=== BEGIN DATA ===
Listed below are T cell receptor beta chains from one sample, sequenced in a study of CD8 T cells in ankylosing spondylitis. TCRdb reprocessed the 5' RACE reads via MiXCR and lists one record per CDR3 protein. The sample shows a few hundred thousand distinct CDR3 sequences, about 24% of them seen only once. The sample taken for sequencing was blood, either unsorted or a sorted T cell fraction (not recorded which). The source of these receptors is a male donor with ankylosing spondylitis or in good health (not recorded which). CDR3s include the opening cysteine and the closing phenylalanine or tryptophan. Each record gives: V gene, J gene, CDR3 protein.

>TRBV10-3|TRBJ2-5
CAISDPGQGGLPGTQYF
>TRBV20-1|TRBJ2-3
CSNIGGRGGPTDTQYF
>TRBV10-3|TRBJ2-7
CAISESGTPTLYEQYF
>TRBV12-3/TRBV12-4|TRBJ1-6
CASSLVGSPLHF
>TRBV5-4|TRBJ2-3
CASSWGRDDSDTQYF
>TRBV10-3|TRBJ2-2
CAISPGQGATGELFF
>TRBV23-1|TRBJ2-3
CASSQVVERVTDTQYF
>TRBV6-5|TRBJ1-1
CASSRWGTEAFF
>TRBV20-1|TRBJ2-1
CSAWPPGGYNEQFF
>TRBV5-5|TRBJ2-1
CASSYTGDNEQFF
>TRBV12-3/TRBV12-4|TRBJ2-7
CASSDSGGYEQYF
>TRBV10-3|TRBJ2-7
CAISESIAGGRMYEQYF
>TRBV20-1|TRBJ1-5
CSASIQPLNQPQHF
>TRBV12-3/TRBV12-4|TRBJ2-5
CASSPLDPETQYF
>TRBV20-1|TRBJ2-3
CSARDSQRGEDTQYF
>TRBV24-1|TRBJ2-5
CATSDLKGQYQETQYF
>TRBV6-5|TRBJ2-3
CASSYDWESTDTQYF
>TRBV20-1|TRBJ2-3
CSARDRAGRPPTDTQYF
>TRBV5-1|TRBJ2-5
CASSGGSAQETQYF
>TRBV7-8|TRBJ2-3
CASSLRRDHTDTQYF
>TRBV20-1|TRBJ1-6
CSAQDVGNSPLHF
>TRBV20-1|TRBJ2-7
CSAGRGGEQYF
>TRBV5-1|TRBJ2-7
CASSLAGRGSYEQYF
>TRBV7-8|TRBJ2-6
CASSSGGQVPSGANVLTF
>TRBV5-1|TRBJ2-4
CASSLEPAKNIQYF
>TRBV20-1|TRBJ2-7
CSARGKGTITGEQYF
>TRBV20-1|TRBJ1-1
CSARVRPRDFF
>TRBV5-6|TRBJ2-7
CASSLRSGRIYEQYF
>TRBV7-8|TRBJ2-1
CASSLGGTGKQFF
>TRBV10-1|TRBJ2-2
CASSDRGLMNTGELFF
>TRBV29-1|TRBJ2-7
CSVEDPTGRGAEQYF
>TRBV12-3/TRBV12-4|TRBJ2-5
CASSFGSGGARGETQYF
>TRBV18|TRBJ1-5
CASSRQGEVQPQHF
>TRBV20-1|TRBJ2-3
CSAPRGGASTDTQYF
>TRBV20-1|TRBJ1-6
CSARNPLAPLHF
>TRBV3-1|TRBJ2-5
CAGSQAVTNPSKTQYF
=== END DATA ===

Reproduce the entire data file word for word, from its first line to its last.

Listed below are T cell receptor beta chains from one sample, sequenced in a study of CD8 T cells in ankylosing spondylitis. TCRdb reprocessed the 5' RACE reads via MiXCR and lists one record per CDR3 protein. The sample shows a few hundred thousand distinct CDR3 sequences, about 24% of them seen only once. The sample taken for sequencing was blood, either unsorted or a sorted T cell fraction (not recorded which). The source of these receptors is a male donor with ankylosing spondylitis or in good health (not recorded which). CDR3s include the opening cysteine and the closing phenylalanine or tryptophan. Each record gives: V gene, J gene, CDR3 protein.

>TRBV10-3|TRBJ2-5
CAISDPGQGGLPGTQYF
>TRBV20-1|TRBJ2-3
CSNIGGRGGPTDTQYF
>TRBV10-3|TRBJ2-7
CAISESGTPTLYEQYF
>TRBV12-3/TRBV12-4|TRBJ1-6
CASSLVGSPLHF
>TRBV5-4|TRBJ2-3
CASSWGRDDSDTQYF
>TRBV10-3|TRBJ2-2
CAISPGQGATGELFF
>TRBV23-1|TRBJ2-3
CASSQVVERVTDTQYF
>TRBV6-5|TRBJ1-1
CASSRWGTEAFF
>TRBV20-1|TRBJ2-1
CSAWPPGGYNEQFF
>TRBV5-5|TRBJ2-1
CASSYTGDNEQFF
>TRBV12-3/TRBV12-4|TRBJ2-7
CASSDSGGYEQYF
>TRBV10-3|TRBJ2-7
CAISESIAGGRMYEQYF
>TRBV20-1|TRBJ1-5
CSASIQPLNQPQHF
>TRBV12-3/TRBV12-4|TRBJ2-5
CASSPLDPETQYF
>TRBV20-1|TRBJ2-3
CSARDSQRGEDTQYF
>TRBV24-1|TRBJ2-5
CATSDLKGQYQETQYF
>TRBV6-5|TRBJ2-3
CASSYDWESTDTQYF
>TRBV20-1|TRBJ2-3
CSARDRAGRPPTDTQYF
>TRBV5-1|TRBJ2-5
CASSGGSAQETQYF
>TRBV7-8|TRBJ2-3
CASSLRRDHTDTQYF
>TRBV20-1|TRBJ1-6
CSAQDVGNSPLHF
>TRBV20-1|TRBJ2-7
CSAGRGGEQYF
>TRBV5-1|TRBJ2-7
CASSLAGRGSYEQYF
>TRBV7-8|TRBJ2-6
CASSSGGQVPSGANVLTF
>TRBV5-1|TRBJ2-4
CASSLEPAKNIQYF
>TRBV20-1|TRBJ2-7
CSARGKGTITGEQYF
>TRBV20-1|TRBJ1-1
CSARVRPRDFF
>TRBV5-6|TRBJ2-7
CASSLRSGRIYEQYF
>TRBV7-8|TRBJ2-1
CASSLGGTGKQFF
>TRBV10-1|TRBJ2-2
CASSDRGLMNTGELFF
>TRBV29-1|TRBJ2-7
CSVEDPTGRGAEQYF
>TRBV12-3/TRBV12-4|TRBJ2-5
CASSFGSGGARGETQYF
>TRBV18|TRBJ1-5
CASSRQGEVQPQHF
>TRBV20-1|TRBJ2-3
CSAPRGGASTDTQYF
>TRBV20-1|TRBJ1-6
CSARNPLAPLHF
>TRBV3-1|TRBJ2-5
CAGSQAVTNPSKTQYF